I just watched this video about Heart Rate Variability (HRV) training. I’m not sure I completely understand the concept yet, but it is interesting.
The whoop strap ends up being $360 USD per year…
Whoop whoop icp entered the chat
Read a book about periodization.
Friel makes a good one. “The training Bible”
Save you whatever that whoop BS costs.
HR monitors are valuable if you know how to use them and what to look for.
I’ve read Friel’s book, there’s a ton of great info in it. It was the reason why I bought a power meter. I don’t think I’ll be buying a whoop strap through.
So……Been using whoop now since July 21. And can totally retract this statement.
I know PB recently put an article out about it, and I agreed with most points in the article.
Its taken me a while to figure out how to actually use it to benefit me, but I will say. When Whoop says your good, you are primed. When it says your not, you are a bag of %#^*.
Im fully onboard with it now minus the cost. Its for sure pricey.
On the topic of HR, bio-watches/rings and the info that they transmit this article on Woodsy is really interesting. I would expect this kind of thing to become a big tool in future in the health sector as more and more people are using these devices.
Whoop 4.0 tracks body temp actually, and is collecting data on covid.
Some pro sports are making there athletes wear them to help tell if they possibly have covid. I know the PGA tour does for sure
Just wait til insurance providers require us to wear Whoop-style straps to determine our level of health and then our premiums.
Smart move from a business perspective.
I can’t keep up. I thought vo2max was it… and then it was 600 dollar cranks with power… now its heart rate again? Glad I kept those heart rate straps. (still actually use hr in races for the curiosity of it all)
Anyway, better google whoop.
Power is still where its at for the ultimate training tool.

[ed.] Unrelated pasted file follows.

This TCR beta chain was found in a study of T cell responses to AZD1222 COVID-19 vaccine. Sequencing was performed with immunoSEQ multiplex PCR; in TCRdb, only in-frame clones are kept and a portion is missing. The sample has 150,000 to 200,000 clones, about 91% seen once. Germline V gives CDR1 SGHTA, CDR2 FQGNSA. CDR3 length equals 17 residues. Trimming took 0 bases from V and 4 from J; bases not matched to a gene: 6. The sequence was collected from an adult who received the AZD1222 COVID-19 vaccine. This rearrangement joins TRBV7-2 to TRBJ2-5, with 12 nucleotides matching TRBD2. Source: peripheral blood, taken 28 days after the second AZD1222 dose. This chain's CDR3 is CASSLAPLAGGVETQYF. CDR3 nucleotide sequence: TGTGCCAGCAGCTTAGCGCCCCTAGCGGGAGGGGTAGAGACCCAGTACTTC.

HR is being used to break down sleep patterns/recovery and basically create a profile on the user.
HRV is for sure a new (to me anyway) value to determine ones fitness. I think a few different devices measure it, but whoop is claiming to be the most accurate.
When I was running marathons I was eating 5000 + calories a day running 220+ km a week. I never used HR or anything like that.
I knew I was fit when I started dropping weight. Average weight I was hovering around 133lbs. Race weight I was down in the 127lbs range. And I felt it, I was floating on my toes and times came easy.
And trained athletes retain much more muscle memory than an individual that is new to this type of training later in life. I can still walk out the door for an easy 15k at 4:00/k pace. It’s like second nature.
These days I’m floating around 128lbs. But not exercising half as much as I did before.
Fit is fit. You know when your there.
So you just “started” running marathons? No training plan or education to get you there?
Everyone has their own metrics of oneself, PRs this, how much of that. This time or that time.
I dont care who you are or what your discipline is, your background and training ideology came from somewhere.
Sorry. I didn’t just pick it up. I ran all through grade school-college-university-professional. I dabbled with mountain biking in the early to mid 90’s and loved it. But had a few mishaps so I put the bike down to focus on running and staying injury free. I took up mountain biking again in 2010 with another life pause from 2013-2017.
I also stepped away from running in 2012 due to severe depression. Trying to get back to it regularly but I often choose the bike instead these days.
My coach when I was with Brooks Canada was the former Canadian Olympic coach. The most important part to our training was to draw speed from strength. He joked and called it « hardening the legs ».
That strength came from those 220-270km weeks.
I didn’t believe in it at first but I ran personal bests for every distance I’ve ever run off of marathon training.
Thanks for sharing.